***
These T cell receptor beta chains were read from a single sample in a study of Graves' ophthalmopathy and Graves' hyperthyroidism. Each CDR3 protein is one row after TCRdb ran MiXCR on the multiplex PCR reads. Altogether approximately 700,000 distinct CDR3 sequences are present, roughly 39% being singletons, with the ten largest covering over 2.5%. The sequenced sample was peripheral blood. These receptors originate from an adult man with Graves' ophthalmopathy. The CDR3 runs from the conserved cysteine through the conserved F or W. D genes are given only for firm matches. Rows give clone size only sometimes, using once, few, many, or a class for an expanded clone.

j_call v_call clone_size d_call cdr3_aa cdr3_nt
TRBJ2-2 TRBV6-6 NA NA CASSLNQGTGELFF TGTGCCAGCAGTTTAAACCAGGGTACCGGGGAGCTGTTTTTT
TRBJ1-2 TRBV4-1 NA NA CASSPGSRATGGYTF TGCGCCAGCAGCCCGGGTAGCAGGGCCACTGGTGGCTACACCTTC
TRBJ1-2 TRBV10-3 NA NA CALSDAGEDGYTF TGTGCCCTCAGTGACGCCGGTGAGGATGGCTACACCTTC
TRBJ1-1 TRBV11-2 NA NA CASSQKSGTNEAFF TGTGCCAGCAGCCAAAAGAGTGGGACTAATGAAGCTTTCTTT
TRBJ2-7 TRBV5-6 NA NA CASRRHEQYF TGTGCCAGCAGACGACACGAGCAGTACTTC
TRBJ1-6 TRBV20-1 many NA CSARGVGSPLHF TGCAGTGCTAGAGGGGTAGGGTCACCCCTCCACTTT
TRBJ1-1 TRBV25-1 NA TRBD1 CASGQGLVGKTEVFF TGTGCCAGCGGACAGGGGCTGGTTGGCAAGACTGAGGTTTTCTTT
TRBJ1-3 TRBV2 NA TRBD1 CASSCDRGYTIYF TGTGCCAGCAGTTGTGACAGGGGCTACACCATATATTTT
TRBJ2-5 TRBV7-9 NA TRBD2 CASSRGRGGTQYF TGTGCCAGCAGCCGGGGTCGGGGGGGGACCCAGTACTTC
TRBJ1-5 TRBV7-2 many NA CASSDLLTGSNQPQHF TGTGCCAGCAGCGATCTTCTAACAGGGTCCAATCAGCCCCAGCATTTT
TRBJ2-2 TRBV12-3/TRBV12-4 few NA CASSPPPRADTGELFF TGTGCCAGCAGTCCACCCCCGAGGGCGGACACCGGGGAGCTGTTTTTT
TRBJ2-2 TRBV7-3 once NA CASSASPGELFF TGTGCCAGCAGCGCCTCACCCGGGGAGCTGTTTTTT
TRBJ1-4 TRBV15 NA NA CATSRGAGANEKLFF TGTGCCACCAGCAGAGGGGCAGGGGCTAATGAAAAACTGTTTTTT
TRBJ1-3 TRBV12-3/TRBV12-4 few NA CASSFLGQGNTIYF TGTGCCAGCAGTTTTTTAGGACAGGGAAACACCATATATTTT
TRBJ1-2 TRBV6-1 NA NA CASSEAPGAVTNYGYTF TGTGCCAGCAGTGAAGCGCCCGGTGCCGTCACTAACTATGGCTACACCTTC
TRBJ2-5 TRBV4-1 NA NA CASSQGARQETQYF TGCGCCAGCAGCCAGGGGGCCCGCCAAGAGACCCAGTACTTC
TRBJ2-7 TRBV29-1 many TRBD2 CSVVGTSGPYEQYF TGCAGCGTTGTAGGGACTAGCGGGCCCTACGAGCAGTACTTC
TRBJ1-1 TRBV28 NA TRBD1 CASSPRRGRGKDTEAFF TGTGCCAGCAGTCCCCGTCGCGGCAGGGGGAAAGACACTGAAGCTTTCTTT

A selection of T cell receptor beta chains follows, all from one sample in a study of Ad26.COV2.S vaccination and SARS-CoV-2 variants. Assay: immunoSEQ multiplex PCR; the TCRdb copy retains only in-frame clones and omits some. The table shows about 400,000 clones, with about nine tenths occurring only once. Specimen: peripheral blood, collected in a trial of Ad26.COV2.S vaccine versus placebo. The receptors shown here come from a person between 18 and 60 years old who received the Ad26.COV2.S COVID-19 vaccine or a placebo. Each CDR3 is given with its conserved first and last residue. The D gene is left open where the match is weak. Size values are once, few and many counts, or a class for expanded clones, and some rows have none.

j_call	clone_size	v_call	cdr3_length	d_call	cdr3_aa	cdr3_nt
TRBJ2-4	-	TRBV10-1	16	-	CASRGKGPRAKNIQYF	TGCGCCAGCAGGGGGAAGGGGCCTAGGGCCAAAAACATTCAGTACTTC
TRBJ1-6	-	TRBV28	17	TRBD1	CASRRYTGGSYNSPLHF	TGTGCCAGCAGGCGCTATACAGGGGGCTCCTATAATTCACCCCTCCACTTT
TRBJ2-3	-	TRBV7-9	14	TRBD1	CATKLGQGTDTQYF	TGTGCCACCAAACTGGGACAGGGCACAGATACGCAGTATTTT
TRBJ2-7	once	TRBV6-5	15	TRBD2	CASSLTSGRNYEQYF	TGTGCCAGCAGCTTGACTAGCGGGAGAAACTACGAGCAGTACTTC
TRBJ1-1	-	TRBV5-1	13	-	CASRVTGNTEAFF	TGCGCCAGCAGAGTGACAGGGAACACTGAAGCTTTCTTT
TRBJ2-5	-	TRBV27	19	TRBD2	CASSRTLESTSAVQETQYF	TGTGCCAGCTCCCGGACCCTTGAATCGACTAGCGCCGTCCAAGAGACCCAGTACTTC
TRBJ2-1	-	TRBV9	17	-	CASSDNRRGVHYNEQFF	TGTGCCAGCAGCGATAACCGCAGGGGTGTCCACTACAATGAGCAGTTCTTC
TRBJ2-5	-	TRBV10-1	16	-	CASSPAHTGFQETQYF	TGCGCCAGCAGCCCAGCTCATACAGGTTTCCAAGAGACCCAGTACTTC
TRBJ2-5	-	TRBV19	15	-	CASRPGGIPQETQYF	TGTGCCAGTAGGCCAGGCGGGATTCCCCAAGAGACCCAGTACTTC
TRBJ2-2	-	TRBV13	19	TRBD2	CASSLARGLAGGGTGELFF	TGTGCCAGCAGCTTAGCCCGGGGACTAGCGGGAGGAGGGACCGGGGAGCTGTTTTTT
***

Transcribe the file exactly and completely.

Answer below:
These T cell receptor beta chains were read from a single sample in a study of Graves' ophthalmopathy and Graves' hyperthyroidism. Each CDR3 protein is one row after TCRdb ran MiXCR on the multiplex PCR reads. Altogether approximately 700,000 distinct CDR3 sequences are present, roughly 39% being singletons, with the ten largest covering over 2.5%. The sequenced sample was peripheral blood. These receptors originate from an adult man with Graves' ophthalmopathy. The CDR3 runs from the conserved cysteine through the conserved F or W. D genes are given only for firm matches. Rows give clone size only sometimes, using once, few, many, or a class for an expanded clone.

j_call v_call clone_size d_call cdr3_aa cdr3_nt
TRBJ2-2 TRBV6-6 NA NA CASSLNQGTGELFF TGTGCCAGCAGTTTAAACCAGGGTACCGGGGAGCTGTTTTTT
TRBJ1-2 TRBV4-1 NA NA CASSPGSRATGGYTF TGCGCCAGCAGCCCGGGTAGCAGGGCCACTGGTGGCTACACCTTC
TRBJ1-2 TRBV10-3 NA NA CALSDAGEDGYTF TGTGCCCTCAGTGACGCCGGTGAGGATGGCTACACCTTC
TRBJ1-1 TRBV11-2 NA NA CASSQKSGTNEAFF TGTGCCAGCAGCCAAAAGAGTGGGACTAATGAAGCTTTCTTT
TRBJ2-7 TRBV5-6 NA NA CASRRHEQYF TGTGCCAGCAGACGACACGAGCAGTACTTC
TRBJ1-6 TRBV20-1 many NA CSARGVGSPLHF TGCAGTGCTAGAGGGGTAGGGTCACCCCTCCACTTT
TRBJ1-1 TRBV25-1 NA TRBD1 CASGQGLVGKTEVFF TGTGCCAGCGGACAGGGGCTGGTTGGCAAGACTGAGGTTTTCTTT
TRBJ1-3 TRBV2 NA TRBD1 CASSCDRGYTIYF TGTGCCAGCAGTTGTGACAGGGGCTACACCATATATTTT
TRBJ2-5 TRBV7-9 NA TRBD2 CASSRGRGGTQYF TGTGCCAGCAGCCGGGGTCGGGGGGGGACCCAGTACTTC
TRBJ1-5 TRBV7-2 many NA CASSDLLTGSNQPQHF TGTGCCAGCAGCGATCTTCTAACAGGGTCCAATCAGCCCCAGCATTTT
TRBJ2-2 TRBV12-3/TRBV12-4 few NA CASSPPPRADTGELFF TGTGCCAGCAGTCCACCCCCGAGGGCGGACACCGGGGAGCTGTTTTTT
TRBJ2-2 TRBV7-3 once NA CASSASPGELFF TGTGCCAGCAGCGCCTCACCCGGGGAGCTGTTTTTT
TRBJ1-4 TRBV15 NA NA CATSRGAGANEKLFF TGTGCCACCAGCAGAGGGGCAGGGGCTAATGAAAAACTGTTTTTT
TRBJ1-3 TRBV12-3/TRBV12-4 few NA CASSFLGQGNTIYF TGTGCCAGCAGTTTTTTAGGACAGGGAAACACCATATATTTT
TRBJ1-2 TRBV6-1 NA NA CASSEAPGAVTNYGYTF TGTGCCAGCAGTGAAGCGCCCGGTGCCGTCACTAACTATGGCTACACCTTC
TRBJ2-5 TRBV4-1 NA NA CASSQGARQETQYF TGCGCCAGCAGCCAGGGGGCCCGCCAAGAGACCCAGTACTTC
TRBJ2-7 TRBV29-1 many TRBD2 CSVVGTSGPYEQYF TGCAGCGTTGTAGGGACTAGCGGGCCCTACGAGCAGTACTTC
TRBJ1-1 TRBV28 NA TRBD1 CASSPRRGRGKDTEAFF TGTGCCAGCAGTCCCCGTCGCGGCAGGGGGAAAGACACTGAAGCTTTCTTT

A selection of T cell receptor beta chains follows, all from one sample in a study of Ad26.COV2.S vaccination and SARS-CoV-2 variants. Assay: immunoSEQ multiplex PCR; the TCRdb copy retains only in-frame clones and omits some. The table shows about 400,000 clones, with about nine tenths occurring only once. Specimen: peripheral blood, collected in a trial of Ad26.COV2.S vaccine versus placebo. The receptors shown here come from a person between 18 and 60 years old who received the Ad26.COV2.S COVID-19 vaccine or a placebo. Each CDR3 is given with its conserved first and last residue. The D gene is left open where the match is weak. Size values are once, few and many counts, or a class for expanded clones, and some rows have none.

j_call	clone_size	v_call	cdr3_length	d_call	cdr3_aa	cdr3_nt
TRBJ2-4	-	TRBV10-1	16	-	CASRGKGPRAKNIQYF	TGCGCCAGCAGGGGGAAGGGGCCTAGGGCCAAAAACATTCAGTACTTC
TRBJ1-6	-	TRBV28	17	TRBD1	CASRRYTGGSYNSPLHF	TGTGCCAGCAGGCGCTATACAGGGGGCTCCTATAATTCACCCCTCCACTTT
TRBJ2-3	-	TRBV7-9	14	TRBD1	CATKLGQGTDTQYF	TGTGCCACCAAACTGGGACAGGGCACAGATACGCAGTATTTT
TRBJ2-7	once	TRBV6-5	15	TRBD2	CASSLTSGRNYEQYF	TGTGCCAGCAGCTTGACTAGCGGGAGAAACTACGAGCAGTACTTC
TRBJ1-1	-	TRBV5-1	13	-	CASRVTGNTEAFF	TGCGCCAGCAGAGTGACAGGGAACACTGAAGCTTTCTTT
TRBJ2-5	-	TRBV27	19	TRBD2	CASSRTLESTSAVQETQYF	TGTGCCAGCTCCCGGACCCTTGAATCGACTAGCGCCGTCCAAGAGACCCAGTACTTC
TRBJ2-1	-	TRBV9	17	-	CASSDNRRGVHYNEQFF	TGTGCCAGCAGCGATAACCGCAGGGGTGTCCACTACAATGAGCAGTTCTTC
TRBJ2-5	-	TRBV10-1	16	-	CASSPAHTGFQETQYF	TGCGCCAGCAGCCCAGCTCATACAGGTTTCCAAGAGACCCAGTACTTC
TRBJ2-5	-	TRBV19	15	-	CASRPGGIPQETQYF	TGTGCCAGTAGGCCAGGCGGGATTCCCCAAGAGACCCAGTACTTC
TRBJ2-2	-	TRBV13	19	TRBD2	CASSLARGLAGGGTGELFF	TGTGCCAGCAGCTTAGCCCGGGGACTAGCGGGAGGAGGGACCGGGGAGCTGTTTTTT